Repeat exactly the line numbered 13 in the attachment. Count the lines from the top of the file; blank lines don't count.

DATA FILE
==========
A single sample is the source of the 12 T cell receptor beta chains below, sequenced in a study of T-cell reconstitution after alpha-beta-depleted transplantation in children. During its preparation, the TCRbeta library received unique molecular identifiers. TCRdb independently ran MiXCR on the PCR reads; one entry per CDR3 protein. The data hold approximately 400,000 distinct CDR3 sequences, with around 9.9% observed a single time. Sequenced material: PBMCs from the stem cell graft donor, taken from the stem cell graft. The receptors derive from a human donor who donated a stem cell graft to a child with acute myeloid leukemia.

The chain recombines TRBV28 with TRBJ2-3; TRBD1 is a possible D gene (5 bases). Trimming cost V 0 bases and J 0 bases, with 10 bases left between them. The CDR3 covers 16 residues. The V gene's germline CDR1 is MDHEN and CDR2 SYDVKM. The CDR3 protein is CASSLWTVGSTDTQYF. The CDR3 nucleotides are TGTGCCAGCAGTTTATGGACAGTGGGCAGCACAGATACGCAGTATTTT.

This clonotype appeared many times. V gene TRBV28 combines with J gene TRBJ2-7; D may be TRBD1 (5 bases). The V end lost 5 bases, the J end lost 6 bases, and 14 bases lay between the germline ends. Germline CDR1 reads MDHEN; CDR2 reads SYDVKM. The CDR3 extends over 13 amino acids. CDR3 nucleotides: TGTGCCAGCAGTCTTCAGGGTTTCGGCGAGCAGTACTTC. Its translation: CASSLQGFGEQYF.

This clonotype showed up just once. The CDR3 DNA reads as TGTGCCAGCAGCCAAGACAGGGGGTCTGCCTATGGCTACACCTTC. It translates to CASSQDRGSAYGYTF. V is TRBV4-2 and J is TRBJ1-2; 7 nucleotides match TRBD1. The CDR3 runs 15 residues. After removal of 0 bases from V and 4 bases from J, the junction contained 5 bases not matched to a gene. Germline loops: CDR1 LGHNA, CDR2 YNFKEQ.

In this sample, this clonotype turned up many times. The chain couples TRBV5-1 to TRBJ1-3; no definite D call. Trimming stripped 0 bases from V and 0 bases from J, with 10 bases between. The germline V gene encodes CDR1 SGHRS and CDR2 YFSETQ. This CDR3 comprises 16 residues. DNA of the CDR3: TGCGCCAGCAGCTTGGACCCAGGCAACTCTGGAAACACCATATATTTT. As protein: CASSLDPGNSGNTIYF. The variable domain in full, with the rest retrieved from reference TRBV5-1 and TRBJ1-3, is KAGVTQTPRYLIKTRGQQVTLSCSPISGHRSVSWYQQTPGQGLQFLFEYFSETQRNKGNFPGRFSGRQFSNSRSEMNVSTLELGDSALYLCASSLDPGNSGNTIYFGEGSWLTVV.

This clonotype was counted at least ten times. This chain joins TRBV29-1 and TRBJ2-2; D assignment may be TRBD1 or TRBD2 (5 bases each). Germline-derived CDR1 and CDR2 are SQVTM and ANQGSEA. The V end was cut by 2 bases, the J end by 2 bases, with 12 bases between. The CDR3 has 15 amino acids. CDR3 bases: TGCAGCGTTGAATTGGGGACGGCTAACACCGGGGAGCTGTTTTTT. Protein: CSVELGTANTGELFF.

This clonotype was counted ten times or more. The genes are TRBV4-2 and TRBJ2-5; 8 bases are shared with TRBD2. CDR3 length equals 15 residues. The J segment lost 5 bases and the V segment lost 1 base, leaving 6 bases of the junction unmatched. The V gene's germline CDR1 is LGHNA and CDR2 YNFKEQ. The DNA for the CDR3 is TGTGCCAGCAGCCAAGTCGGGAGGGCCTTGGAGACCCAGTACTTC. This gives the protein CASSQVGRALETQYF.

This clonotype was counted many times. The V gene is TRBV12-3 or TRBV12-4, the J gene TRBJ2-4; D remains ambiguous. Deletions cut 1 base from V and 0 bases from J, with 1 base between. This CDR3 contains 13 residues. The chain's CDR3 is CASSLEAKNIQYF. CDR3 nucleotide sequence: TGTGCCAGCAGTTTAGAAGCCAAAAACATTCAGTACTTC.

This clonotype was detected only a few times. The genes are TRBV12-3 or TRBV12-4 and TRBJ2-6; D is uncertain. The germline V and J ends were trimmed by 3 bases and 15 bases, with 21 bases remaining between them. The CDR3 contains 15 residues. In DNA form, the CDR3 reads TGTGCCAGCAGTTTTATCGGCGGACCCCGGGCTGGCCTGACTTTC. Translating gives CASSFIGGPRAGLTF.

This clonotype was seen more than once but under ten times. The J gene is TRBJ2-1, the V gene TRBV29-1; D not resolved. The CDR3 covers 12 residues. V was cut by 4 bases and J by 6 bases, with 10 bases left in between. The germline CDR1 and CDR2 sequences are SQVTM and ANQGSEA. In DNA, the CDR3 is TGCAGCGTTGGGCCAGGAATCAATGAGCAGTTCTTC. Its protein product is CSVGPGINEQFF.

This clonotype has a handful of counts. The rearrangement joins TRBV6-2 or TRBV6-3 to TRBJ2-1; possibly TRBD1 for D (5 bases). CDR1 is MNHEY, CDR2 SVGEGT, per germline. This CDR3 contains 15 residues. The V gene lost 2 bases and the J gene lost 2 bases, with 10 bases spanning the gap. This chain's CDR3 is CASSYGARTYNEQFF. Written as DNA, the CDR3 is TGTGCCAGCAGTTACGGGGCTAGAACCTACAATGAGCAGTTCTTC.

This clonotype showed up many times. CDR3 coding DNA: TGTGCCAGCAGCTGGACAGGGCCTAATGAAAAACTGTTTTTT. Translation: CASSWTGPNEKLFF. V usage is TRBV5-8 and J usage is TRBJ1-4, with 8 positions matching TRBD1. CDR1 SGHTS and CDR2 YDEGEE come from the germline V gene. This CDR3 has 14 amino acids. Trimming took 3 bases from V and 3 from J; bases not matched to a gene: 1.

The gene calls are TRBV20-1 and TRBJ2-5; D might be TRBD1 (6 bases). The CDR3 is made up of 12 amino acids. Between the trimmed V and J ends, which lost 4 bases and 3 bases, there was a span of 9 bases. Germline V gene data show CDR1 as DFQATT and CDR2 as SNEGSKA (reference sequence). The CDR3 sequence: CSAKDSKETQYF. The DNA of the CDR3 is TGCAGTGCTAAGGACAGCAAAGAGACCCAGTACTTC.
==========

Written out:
The gene calls are TRBV20-1 and TRBJ2-5; D might be TRBD1 (6 bases). The CDR3 is made up of 12 amino acids. Between the trimmed V and J ends, which lost 4 bases and 3 bases, there was a span of 9 bases. Germline V gene data show CDR1 as DFQATT and CDR2 as SNEGSKA (reference sequence). The CDR3 sequence: CSAKDSKETQYF. The DNA of the CDR3 is TGCAGTGCTAAGGACAGCAAAGAGACCCAGTACTTC.